"We continue to work productively with our court, the members of which are aware of the difficulties presented by suspension of the grand jury," spokeswoman Marcia Murphy said.
The Southern District of Florida has one of the longest suspensions currently in place, with grand juries out until July 6. In response to an inquiry from Law360, Chief Judge Kevin Moore said he is also in communication with the district's U.S. attorney's office and that prosecutors have not yet asked for grand juries to reconvene sooner.
"When they do, we will be prepared to accommodate their requests, albeit under circumstances that will take into account the health and safety concerns of the jurors and others present during those proceedings," Judge Moore said.
In Connecticut, the court already has a plan to allow grand jurors to come back after May 18.
Chief Judge Stefan Underhill wrote in a recent order that the grand jury is an "essential service that can safely be performed in a courtroom without anyone breaching social distancing," and that the court is considering measures to "promote safety and encourage grand juror participation."
Judge Underhill's law clerk Maytte Caldero told Law360 that staff will sanitize the courtroom before and after the grand jury meets and mark socially distanced seating arrangements. Jurors will be asked to wear masks and gloves, keep their distance from one another, bring their own lunches and stagger their arrival at court to avoid a front door pileup.
"In short, every effort will be made to ensure their safety and the safety of court personnel," Caldero said.
However, some courts have found that getting people to come in and sit on a jury together in the age of COVID-19 presents a challenge.
In a trial in California that was paused because of the pandemic, nine out of 14 jurors polled said they had concerns about reconvening before the end of local shelter-in-place orders. And in the Eastern District of New York, Chief Judge Roslynn R. Mauskopf noted in a recent order extending the court's shutdown that none of the district's grand juries would be able to reach a quorum before May 15.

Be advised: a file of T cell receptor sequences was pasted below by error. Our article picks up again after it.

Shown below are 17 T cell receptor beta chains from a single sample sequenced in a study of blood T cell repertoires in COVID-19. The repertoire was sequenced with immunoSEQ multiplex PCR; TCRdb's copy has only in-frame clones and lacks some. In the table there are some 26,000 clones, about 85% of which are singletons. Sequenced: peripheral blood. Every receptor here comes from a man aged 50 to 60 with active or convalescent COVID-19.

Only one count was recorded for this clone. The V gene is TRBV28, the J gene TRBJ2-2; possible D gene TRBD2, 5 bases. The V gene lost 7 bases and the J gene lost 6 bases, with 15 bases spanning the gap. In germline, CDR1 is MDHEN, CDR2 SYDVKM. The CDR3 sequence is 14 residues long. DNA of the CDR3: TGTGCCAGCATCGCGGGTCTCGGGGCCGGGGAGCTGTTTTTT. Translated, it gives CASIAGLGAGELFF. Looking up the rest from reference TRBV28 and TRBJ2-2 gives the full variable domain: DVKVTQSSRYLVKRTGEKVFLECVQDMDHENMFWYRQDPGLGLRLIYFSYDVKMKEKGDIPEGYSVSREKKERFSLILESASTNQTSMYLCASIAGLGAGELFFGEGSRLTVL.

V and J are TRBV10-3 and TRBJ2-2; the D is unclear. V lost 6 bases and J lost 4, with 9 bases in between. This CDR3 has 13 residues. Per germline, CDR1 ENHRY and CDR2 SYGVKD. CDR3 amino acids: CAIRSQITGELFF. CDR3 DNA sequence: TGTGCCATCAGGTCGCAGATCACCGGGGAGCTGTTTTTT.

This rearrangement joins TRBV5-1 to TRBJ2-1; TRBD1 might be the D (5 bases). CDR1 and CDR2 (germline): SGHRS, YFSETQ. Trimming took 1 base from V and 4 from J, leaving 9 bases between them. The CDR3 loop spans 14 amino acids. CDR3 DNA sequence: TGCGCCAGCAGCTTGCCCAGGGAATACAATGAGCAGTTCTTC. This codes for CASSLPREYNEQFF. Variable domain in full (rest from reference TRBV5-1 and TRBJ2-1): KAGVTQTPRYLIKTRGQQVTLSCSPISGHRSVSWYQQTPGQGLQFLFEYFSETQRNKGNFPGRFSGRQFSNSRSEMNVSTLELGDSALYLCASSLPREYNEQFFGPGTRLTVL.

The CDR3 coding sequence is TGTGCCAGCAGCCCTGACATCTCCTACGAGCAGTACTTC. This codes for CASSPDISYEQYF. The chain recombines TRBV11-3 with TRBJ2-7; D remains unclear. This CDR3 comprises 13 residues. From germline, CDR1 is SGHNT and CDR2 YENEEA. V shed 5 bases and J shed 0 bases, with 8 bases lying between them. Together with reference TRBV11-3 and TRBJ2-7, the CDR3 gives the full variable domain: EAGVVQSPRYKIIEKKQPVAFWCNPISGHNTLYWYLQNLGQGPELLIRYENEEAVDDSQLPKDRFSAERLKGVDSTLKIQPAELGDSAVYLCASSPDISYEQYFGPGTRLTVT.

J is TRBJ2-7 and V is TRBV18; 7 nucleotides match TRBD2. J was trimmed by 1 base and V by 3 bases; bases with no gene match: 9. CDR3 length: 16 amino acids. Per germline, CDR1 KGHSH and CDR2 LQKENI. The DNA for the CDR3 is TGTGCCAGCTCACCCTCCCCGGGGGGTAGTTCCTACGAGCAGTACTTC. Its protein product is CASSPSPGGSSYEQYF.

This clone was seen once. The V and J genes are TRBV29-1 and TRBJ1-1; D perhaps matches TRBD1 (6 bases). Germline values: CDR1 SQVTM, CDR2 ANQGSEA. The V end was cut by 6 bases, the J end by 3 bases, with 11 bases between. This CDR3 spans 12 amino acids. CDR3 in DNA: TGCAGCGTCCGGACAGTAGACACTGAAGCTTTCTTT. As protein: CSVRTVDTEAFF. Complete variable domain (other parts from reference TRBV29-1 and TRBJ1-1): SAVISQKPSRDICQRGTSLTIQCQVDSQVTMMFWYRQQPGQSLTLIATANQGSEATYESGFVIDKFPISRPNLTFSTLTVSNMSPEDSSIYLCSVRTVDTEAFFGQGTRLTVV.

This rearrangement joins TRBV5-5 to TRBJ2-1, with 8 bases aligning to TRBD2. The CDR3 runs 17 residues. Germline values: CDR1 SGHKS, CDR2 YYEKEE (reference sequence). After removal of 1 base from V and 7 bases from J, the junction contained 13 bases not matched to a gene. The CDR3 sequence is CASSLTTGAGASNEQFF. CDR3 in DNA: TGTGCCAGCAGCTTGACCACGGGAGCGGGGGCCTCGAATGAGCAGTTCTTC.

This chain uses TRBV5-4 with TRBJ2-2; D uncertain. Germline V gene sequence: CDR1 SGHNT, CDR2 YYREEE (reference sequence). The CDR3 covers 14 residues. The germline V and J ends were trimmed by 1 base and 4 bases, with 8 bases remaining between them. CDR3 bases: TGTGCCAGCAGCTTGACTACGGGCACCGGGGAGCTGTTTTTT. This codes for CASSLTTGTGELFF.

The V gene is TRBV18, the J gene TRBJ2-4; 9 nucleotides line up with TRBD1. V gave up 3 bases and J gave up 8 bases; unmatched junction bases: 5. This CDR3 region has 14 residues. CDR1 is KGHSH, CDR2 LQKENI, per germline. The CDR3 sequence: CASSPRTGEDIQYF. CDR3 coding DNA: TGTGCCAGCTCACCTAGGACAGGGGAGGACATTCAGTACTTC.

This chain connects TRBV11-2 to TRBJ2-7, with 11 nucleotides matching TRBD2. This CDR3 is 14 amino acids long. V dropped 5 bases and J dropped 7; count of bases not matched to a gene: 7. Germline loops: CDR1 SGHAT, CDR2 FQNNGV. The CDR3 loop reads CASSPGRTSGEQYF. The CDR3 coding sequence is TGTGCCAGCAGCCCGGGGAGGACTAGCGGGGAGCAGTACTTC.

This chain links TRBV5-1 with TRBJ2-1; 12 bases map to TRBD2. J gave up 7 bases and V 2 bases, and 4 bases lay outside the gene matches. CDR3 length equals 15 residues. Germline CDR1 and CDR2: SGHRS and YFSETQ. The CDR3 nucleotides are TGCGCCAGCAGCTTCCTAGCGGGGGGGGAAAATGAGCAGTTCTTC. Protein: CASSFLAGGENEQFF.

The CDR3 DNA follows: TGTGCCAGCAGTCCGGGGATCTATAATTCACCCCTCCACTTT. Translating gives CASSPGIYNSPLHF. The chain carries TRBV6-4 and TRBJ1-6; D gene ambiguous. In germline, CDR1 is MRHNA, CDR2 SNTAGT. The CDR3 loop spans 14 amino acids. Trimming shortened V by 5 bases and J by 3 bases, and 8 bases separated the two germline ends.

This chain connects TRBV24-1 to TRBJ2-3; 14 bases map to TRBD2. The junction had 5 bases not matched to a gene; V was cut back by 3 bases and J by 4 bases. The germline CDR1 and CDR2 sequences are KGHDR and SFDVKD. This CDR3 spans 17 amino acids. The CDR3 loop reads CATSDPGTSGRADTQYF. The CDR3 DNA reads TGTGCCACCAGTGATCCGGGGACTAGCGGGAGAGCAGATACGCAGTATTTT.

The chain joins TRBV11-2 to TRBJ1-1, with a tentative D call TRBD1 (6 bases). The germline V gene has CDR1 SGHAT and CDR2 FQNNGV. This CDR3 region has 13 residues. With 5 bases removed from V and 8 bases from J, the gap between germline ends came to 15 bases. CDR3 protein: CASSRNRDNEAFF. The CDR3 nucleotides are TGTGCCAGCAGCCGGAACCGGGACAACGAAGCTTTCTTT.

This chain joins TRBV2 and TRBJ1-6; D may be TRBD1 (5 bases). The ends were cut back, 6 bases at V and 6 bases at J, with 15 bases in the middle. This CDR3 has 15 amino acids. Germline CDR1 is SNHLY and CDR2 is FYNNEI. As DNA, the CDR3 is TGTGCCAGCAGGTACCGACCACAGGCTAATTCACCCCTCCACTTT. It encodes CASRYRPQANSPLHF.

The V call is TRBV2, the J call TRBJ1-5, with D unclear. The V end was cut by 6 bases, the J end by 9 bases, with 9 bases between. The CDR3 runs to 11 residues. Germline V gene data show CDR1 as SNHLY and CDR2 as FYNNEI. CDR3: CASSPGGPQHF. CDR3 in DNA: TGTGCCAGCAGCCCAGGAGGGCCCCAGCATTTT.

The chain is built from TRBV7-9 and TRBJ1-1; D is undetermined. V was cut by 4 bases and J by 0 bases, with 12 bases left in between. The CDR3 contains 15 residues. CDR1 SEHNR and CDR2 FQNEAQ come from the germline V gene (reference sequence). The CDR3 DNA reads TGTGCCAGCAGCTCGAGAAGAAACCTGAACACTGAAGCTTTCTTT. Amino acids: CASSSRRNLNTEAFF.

The Southern District of New York has not suspended grand juries, and even provided for one to convene from two different courthouses by videoconference in late March. But neither the district executive who oversees court operations nor the U.S. attorney's office would comment on whether any grand juries have been able to form a quorum since then.
In addition to affecting older cases, the lack of grand juries is likely to have an impact on complex fraud cases.
Sarah E. Walters, a partner at McDermott Will & Emery LLP and former head of the economic crimes unit at the U.S. Attorney's Office in Boston, said that there are various reasons why prosecutors put complex cases before a grand jury rather than charging them first by complaint.
Walters noted that indictments are more formal and less subject to attack by a defendant. Indicting someone from the outset also typically allows prosecutors to hand over their evidence to a defendant later in the process, instead of in a probable cause hearing or a complaint.
While prosecutors retain some investigative tools, such as subpoenaing businesses for documents, Walters said that using a grand jury to hear testimony from witnesses gives prosecutors some advantages.
"For the complex cases that may take years to investigate and then may take years longer to go to trial, oftentimes you want to lock people into their testimony," Walters said.
--Editing by Jill Coffey and Kelly Duncan.